7.
Int J Cardiol ; 292: 1-12, 2019 Oct 01.
Artigo em Inglês | MEDLINE | ID: mdl-31056411

RESUMO

BACKGROUND: Rapid and reliable diagnosis of ST-elevation myocardial infarction (STEMI) as a surrogate for acute coronary occlusion is critical for early reperfusion therapy. OBJECTIVES: We aimed to examine the diagnostic performance of current guideline-recommended Electrocardiogram (ECG) STEMI criteria. METHODS: In a prospective diagnostic multicenter study, we objectively quantified the extent of ST-segment elevation in all ECG leads using an automated software-based analysis of the digital 12-lead-ECG in adult patients presenting to the emergency department (ED) with suspected myocardial infarction (MI). Classification according to current guideline-recommended ECG criteria for STEMI at ED presentation was compared against a final diagnosis adjudicated by two independent cardiologists after reviewing all available medical records including serial ECGs, cardiac imaging and coronary angiograms. RESULTS: Among 2486 patients, 52 (2%) were found to have significant ST-segment elevation on ECG at ED presentation according to current guideline-recommended ECG criteria for STEMI. Eighty-one (3%) patients received a final adjudicated diagnosis of STEMI. Only 35% (28 of 81) of all patients with a final diagnosis of STEMI were correctly identified (PPV 54% (95% CI 41-66%), sensitivity 35% (95% Cl 24-46%), NPV 97.8% (95% CI 97.5-98.1%). Four reasons for missing STEMIs emerged: timing (significant STE at an earlier/later time point) in 25%, incorrect measurement points in 30%, non or borderline-significant STE in 36% and inferoposterior MI localisation in 9%. CONCLUSIONS: A computerized analysis of current guideline-recommended ECG criteria for STEMI showed suboptimal diagnostic performance when applied to a single 12­lead ECG performed at ED presentation. CLINICAL TRIAL REGISTRATION: URL: http://www.clinicaltrials.gov. Unique identifier: NCT00470587.

8.
Clin Chem ; 65(8): 1006-1014, 2019 Aug.
Artigo em Inglês | MEDLINE | ID: mdl-31118187

RESUMO

OBJECTIVES: We sought to evaluate diagnostic accuracy of a high-sensitivity cardiac troponin I (hs-cTnI) assay for acute coronary syndromes (ACS) in the emergency department (ED). The assay has high precision at low concentrations and can detect cTnI in 96.8% of healthy individuals. METHODS: In successive prospective multicenter studies ("testing" and "validation"), we included ED patients with suspected ACS. We drew blood for hs-cTnI [Singulex Clarity® cTnI; 99th percentile, 8.67 ng/L; limit of detection (LoD), 0.08 ng/L] on arrival. Patients also underwent hs-cTnT (Roche Elecsys) testing over ≥3 h. The primary outcome was an adjudicated diagnosis of ACS, defined as acute myocardial infarction (AMI; prevalent or incident), death, or revascularization within 30 days. RESULTS: The testing and validation studies included 665 and 2470 patients, respectively, of which 94 (14.1%) and 565 (22.9%) had ACS. At a 1.5-ng/L cutoff, hs-cTnI had good sensitivity for AMI in both studies (98.7% and 98.1%, respectively) and would have "ruled out" 40.1% and 48.9% patients. However, sensitivity was lower for ACS (95.7% and 90.6%, respectively). At a 0.8-ng/L cutoff, sensitivity for ACS was higher (97.5% and 97.9%, ruling out 28.6% patients in each cohort). The hs-cTnT assay had similar performance at the LoD (24.6% ruled out; 97.2% sensitivity for ACS). CONCLUSIONS: The hs-cTnI assay could immediately rule out AMI in 40% of patients and ACS in >25%, with similar accuracy to hs-cTnT at the LoD. Because of its high precision at low concentrations, this hs-cTnI assay has favorable characteristics for this clinical application.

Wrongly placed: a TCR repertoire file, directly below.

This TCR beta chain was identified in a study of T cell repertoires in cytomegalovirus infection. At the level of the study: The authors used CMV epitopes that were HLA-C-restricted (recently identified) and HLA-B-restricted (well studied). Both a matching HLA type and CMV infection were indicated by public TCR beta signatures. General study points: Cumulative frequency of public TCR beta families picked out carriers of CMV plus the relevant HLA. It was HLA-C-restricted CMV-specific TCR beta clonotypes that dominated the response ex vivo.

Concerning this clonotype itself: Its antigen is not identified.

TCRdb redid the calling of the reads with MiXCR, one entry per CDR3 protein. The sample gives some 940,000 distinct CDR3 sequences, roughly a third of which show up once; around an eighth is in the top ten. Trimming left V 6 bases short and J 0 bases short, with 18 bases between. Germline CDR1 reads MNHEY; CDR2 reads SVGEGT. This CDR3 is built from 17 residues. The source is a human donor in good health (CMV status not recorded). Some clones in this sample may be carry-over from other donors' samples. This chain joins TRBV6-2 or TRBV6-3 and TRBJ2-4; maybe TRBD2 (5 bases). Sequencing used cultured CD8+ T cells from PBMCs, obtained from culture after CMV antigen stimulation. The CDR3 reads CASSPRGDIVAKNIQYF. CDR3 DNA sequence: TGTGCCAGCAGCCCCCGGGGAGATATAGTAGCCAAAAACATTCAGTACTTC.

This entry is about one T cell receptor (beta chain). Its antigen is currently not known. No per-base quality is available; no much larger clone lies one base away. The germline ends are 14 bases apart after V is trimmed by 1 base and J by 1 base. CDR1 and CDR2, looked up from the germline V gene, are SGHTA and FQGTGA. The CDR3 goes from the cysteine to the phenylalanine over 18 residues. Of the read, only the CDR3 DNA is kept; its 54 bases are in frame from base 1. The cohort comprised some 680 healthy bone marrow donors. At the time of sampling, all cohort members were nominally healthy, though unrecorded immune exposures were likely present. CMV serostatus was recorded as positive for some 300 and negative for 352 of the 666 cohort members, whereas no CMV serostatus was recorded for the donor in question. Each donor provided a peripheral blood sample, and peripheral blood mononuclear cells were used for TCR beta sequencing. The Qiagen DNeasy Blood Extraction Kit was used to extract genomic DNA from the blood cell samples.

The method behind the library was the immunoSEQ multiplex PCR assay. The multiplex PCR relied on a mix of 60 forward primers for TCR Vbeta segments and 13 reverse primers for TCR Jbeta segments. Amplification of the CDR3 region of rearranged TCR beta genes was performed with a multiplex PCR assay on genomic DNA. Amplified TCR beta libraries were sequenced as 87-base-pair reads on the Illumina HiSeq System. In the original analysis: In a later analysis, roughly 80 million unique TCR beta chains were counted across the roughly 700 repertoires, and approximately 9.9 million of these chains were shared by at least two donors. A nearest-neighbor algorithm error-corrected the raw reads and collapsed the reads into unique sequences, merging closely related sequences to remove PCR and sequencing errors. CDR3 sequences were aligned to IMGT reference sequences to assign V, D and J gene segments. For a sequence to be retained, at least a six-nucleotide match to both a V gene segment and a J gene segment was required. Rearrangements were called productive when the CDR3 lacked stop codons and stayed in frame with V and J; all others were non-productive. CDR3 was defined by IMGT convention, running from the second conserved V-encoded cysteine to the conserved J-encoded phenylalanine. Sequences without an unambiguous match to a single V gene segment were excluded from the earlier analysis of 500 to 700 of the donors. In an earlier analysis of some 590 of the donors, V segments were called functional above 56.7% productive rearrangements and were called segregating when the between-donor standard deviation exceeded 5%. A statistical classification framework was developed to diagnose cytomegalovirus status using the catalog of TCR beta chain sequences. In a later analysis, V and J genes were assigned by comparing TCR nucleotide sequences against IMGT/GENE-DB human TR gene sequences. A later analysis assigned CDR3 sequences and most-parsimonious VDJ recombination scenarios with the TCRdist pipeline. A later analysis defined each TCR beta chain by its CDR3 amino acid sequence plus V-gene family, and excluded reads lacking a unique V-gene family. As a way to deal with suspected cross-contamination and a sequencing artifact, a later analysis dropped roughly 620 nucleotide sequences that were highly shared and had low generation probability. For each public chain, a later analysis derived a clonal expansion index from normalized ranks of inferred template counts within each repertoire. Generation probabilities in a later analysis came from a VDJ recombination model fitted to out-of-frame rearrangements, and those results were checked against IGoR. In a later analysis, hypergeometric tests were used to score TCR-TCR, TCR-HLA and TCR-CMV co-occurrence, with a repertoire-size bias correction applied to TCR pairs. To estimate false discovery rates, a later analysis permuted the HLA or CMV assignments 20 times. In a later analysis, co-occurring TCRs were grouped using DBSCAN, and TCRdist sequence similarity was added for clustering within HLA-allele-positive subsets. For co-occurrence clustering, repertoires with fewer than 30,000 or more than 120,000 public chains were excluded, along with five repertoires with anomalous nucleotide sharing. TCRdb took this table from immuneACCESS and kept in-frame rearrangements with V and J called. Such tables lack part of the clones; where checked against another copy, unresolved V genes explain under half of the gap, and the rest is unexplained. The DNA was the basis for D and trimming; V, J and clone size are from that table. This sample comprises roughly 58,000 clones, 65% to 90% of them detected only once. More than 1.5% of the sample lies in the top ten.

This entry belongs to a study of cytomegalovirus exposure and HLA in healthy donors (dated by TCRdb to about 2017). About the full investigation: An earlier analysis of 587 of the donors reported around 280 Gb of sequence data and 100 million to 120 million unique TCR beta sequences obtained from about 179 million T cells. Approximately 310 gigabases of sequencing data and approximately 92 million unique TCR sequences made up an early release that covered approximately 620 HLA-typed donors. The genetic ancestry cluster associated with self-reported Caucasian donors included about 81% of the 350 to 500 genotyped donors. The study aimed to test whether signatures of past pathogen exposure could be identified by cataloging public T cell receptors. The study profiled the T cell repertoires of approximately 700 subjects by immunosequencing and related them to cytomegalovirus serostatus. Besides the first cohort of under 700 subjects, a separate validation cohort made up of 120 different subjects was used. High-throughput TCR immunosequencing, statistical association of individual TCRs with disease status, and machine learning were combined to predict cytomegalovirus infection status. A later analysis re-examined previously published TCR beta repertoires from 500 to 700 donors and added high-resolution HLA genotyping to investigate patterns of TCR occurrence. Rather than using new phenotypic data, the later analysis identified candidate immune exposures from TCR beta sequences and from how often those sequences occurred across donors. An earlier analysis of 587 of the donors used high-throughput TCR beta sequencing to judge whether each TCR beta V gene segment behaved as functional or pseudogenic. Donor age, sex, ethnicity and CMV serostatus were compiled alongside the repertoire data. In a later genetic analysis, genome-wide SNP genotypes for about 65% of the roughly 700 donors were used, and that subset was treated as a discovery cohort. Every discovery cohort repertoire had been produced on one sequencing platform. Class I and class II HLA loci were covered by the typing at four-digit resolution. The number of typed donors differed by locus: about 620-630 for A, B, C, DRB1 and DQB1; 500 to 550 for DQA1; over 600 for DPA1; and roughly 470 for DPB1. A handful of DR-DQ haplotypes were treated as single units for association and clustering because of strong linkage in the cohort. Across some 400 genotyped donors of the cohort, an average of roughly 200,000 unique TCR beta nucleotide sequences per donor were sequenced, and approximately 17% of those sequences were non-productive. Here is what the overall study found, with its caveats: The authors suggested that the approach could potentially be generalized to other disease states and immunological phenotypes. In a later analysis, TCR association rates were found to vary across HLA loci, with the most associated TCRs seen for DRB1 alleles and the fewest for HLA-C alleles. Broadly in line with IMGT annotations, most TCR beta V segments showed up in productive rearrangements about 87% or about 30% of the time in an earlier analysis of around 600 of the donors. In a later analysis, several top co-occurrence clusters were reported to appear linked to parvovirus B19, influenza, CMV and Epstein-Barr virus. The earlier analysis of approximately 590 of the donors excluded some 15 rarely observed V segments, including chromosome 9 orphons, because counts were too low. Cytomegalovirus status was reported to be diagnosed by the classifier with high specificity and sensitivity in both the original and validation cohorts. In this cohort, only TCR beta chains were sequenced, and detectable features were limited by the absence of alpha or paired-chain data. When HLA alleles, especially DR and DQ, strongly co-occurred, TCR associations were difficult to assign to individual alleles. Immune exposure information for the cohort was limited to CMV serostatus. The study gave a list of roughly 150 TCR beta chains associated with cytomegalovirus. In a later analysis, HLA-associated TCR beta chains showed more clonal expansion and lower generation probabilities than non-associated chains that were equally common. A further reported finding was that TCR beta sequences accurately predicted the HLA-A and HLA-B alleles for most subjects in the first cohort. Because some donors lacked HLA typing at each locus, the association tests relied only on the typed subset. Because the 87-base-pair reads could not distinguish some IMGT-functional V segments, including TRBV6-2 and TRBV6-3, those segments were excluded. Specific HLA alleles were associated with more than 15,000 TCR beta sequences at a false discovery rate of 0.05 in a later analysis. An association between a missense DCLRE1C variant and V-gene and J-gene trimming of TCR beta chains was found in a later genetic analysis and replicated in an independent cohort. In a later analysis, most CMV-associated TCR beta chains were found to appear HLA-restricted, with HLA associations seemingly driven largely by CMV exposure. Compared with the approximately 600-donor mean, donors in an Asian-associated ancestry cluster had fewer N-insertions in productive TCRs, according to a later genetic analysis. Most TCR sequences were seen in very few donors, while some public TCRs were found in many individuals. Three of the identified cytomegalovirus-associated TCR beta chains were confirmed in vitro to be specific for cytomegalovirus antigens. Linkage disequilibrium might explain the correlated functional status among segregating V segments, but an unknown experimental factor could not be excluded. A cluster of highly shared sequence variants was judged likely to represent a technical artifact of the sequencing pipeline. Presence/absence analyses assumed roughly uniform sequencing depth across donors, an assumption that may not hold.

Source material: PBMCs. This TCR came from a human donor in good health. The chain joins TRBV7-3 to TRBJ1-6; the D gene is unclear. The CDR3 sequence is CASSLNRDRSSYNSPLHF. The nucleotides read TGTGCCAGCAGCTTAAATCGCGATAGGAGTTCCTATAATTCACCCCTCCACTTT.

9.
Heart ; 105(18): 1423-1431, 2019 Sep.
Artigo em Inglês | MEDLINE | ID: mdl-31018955

RESUMO

OBJECTIVE: Assess the relative incidence and compare characteristics and outcome of unstable angina (UA) and non-ST-elevation myocardial infarction (NSTEMI). DESIGN: Two independent prospective multicentre diagnostic studies (Advantageous Predictors of Acute Coronary Syndromes Evaluation [APACE] and High-Sensitivity Troponin in the Evaluation of Patients With Acute Coronary Syndrome [High-STEACS]) enrolling patients with acute chest discomfort presenting to the emergency department. Central adjudication of the final diagnosis was done by two independent cardiologists using all clinical information including serial measurements of high-sensitivity cardiac troponin (hs-cTn). All-cause death and future non-fatal MI were assessed at 30 days and 1 year. RESULTS: 8992 patients were enrolled at 11 centres. UA was adjudicated in 8.9%(95% CI 8.0 to 9.7) and 2.8% (95% CI 2.3 to 3.3) patients in APACE and High-STEACS, respectively, and NSTEMI in 15.1% (95% CI 14.0 to 16.2) and 13.4% (95% CI 12.4 to 14.3). Coronary artery disease was pre-existing in 73% and 76% of patients with UA. At 30 days, all-cause mortality in UA was substantially lower as compared with NSTEMI (0.5% vs 3.7%, p=0.002 in APACE, 0.7% vs 7.4%, p=0.004 in High-STEACS). Similarly, at 1 year in UA all-cause mortality was 3.3% (95% CI 1.2 to 5.3) vs 10.4% (95% CI 7.9 to 12.9) in APACE, and 5.1% (95% CI 0.7 to 9.5) vs 22.9% (95% CI 19.3 to 26.4) in High-STEACS, and similar to non-cardiac chest pain (NCCP). In contrast, future non-fatal MI in APACE was comparable in UA and NSTEMI (11.2%, 95% CI 7.8 to 14.6 and 7.9%, 95% CI 5.7 to 10.2), and higher than in NCCP (0.6%, 95% CI 0.2 to 1.0). CONCLUSIONS: The relative incidence and mortality of UA is substantially lower than that of NSTEMI, while the rate of future non-fatal MI is similar.

11.
Clin Chem ; 65(7): 893-904, 2019 Jul.
Artigo em Inglês | MEDLINE | ID: mdl-30988172

RESUMO